Introduction by Croakey: In a year beset by climate change-fueled bushfires, drought, and the fallout of the novel coronavirus pandemic, Australians outside of the major cities have been doing it especially tough.
Deputy Prime Minister Michael McCormack spoke directly to these issues Thursday, delivering the nation’s first ever ministerial statement on budget outcomes for rural and regional Australia.
“Our Budget announcements – across infrastructure and transport, digital connectivity, water security, regional partnerships with states, and supporting local jobs and local leaders – are designed to make every part of our country better,” McCormack told MPs.
The statement was heavy on rhetoric about the importance of mining and agriculture and acknowledged the trials of the bushfires and the pandemic, but delivered little in the way of big-picture thinking about the upstream drivers of both issues — planetary health.
Farmers for Climate Action described the budget as missed opportunity to put Australian economy “on a more solid and sustainable path to recovery, tackling the pandemic and the rising risks of climate change at the same time”.
While there was a “smattering” of commendable adaptation measures, Farmers for Climate Action said these were “swamped by the billions set aside for taxpayers’ subsidies for gas and other fossil fuels”:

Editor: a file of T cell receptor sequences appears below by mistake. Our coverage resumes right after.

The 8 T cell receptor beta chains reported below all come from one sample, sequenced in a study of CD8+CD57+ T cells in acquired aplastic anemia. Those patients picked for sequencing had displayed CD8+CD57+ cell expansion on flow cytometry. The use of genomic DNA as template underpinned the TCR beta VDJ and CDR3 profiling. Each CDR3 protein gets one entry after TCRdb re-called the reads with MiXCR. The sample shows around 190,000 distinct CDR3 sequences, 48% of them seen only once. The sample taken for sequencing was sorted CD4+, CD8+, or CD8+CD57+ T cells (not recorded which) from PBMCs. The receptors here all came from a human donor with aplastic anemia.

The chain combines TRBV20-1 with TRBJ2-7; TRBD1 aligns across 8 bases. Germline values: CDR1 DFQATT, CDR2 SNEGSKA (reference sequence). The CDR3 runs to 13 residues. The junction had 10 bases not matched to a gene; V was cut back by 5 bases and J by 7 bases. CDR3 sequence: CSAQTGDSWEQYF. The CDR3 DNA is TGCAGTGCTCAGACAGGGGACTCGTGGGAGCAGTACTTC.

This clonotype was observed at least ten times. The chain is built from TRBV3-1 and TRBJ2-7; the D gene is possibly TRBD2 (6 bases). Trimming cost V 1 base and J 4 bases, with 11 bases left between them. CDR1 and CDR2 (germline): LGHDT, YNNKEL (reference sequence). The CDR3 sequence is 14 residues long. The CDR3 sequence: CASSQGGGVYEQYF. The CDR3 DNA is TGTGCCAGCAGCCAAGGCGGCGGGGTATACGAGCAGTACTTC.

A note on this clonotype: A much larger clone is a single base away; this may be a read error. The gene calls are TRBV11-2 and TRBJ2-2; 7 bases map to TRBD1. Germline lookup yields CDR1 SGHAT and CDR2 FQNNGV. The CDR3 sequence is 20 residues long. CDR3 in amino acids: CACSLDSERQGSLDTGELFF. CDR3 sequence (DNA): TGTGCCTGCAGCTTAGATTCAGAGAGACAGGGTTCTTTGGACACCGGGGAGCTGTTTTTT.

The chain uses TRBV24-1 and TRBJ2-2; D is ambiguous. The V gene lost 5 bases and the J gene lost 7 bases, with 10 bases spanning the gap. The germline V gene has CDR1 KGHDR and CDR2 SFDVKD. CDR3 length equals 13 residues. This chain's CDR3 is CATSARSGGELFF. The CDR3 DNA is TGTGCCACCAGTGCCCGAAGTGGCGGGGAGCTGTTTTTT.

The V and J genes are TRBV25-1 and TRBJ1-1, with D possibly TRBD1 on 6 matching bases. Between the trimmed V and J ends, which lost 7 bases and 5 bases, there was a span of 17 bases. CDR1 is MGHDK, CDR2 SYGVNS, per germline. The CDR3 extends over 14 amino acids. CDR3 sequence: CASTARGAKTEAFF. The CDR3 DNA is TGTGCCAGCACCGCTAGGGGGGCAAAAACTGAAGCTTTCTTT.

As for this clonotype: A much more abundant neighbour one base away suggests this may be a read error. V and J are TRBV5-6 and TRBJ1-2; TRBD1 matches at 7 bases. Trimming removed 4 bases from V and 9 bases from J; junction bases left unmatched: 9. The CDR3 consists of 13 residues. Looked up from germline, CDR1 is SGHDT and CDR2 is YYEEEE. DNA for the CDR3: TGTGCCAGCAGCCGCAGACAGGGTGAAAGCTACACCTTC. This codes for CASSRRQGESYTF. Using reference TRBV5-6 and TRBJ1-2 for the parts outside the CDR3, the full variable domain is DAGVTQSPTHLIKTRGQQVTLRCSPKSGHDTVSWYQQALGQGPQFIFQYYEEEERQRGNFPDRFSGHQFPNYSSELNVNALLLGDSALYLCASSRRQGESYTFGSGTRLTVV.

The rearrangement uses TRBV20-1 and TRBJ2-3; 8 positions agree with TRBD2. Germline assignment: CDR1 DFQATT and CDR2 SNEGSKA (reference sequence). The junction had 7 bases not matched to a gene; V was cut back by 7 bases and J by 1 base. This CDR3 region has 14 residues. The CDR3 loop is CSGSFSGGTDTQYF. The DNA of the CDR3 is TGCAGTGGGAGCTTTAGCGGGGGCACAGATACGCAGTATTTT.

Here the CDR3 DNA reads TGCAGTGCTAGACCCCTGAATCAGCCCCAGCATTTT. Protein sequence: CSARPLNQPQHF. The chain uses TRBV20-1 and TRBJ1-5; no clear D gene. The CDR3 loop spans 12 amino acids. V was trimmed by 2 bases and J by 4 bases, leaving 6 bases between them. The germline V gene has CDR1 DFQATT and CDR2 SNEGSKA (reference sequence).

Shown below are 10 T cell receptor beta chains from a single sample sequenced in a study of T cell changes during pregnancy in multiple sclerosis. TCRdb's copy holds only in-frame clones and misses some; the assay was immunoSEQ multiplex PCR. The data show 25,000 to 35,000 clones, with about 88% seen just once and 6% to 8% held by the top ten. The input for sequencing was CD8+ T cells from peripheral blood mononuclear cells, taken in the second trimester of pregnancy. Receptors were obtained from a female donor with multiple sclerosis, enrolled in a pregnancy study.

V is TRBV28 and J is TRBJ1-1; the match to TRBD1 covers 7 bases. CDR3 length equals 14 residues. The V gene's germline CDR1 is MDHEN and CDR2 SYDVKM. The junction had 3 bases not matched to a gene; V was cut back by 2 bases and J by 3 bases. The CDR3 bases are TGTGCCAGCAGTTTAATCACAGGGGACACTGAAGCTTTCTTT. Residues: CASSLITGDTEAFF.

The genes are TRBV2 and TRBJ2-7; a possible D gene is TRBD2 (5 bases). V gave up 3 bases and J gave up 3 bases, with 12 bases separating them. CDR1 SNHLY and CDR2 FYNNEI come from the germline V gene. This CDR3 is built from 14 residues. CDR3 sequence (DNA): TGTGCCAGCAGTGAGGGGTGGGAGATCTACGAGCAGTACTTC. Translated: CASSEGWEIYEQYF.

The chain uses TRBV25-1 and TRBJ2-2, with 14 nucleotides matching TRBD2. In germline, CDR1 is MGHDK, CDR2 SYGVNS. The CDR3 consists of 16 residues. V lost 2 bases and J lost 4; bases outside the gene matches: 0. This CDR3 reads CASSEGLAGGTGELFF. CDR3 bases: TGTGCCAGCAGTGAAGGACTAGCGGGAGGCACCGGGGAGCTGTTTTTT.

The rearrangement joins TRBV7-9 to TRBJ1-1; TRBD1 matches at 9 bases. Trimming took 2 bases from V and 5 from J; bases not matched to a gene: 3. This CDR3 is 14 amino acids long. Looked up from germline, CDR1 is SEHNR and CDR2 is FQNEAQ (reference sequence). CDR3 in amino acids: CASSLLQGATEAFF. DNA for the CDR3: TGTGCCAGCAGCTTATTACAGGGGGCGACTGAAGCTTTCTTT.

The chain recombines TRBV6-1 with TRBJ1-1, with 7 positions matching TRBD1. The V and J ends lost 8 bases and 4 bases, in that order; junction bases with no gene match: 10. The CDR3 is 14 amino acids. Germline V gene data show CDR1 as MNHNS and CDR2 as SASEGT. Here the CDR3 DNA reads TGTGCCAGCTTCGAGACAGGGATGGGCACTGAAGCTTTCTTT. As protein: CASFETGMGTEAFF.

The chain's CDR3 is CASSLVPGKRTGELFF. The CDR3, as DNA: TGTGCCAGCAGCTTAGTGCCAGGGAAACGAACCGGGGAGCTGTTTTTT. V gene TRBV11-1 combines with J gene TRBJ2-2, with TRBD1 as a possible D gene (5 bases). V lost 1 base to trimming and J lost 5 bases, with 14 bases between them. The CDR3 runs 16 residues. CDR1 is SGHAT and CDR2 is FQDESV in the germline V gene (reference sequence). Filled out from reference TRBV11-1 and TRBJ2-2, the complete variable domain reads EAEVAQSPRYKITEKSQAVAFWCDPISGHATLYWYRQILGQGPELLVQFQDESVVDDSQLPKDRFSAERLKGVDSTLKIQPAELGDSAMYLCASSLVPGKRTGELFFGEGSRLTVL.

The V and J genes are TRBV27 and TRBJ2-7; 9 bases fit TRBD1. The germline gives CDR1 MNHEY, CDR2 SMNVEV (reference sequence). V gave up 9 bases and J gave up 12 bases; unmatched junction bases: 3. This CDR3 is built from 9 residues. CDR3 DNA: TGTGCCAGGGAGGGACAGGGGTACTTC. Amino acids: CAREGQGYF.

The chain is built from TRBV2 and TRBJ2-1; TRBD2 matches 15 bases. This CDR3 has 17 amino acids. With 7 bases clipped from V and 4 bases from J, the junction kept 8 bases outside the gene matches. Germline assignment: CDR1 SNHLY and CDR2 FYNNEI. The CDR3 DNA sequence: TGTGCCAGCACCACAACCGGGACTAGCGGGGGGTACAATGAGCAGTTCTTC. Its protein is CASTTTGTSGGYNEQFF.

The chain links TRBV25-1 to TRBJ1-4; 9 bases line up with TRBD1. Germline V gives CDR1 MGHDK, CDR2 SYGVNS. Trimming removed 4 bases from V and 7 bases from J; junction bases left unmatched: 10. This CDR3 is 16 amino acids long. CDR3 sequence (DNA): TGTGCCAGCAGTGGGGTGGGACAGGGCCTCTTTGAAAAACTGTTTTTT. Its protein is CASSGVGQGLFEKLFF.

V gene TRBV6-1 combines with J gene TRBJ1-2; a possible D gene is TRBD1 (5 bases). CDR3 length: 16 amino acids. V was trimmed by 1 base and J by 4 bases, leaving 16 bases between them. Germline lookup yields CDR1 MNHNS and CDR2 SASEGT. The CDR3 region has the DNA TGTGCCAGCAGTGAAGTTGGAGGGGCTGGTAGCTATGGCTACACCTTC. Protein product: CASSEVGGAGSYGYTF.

There are some good examples Australia could have looked towards.
Earlier this year the European Union seized the opportunity, investing more than $800 billion in everything from renewable energy to low-emissions agriculture and electric cars. Per capita, that’s almost nine times more than the Australian government proposes to invest in a climate-smart economy.
Rather than following the lead of the EU, and taking this opportunity to supercharge the COVID recovery with a clean jobs package, the Federal Government missed the moment”
Independent MP Helen Haines, who represents the northeast Victorian electorate of Indi, was in the chamber for McCormack’s remarks, and responded with a detailed Twitter thread which we’ve reproduced below.
Indi, which is on the border of NSW and Victoria, has been heavily impacted by COVID controls, just months after the region was devastated by the 2019-20 summer bushfires.
Helen Haines writes:
The Deputy Prime Minister is about to deliver a statement on the Budget outcomes for regional Australia. I’ll be sharing my thoughts in a thread.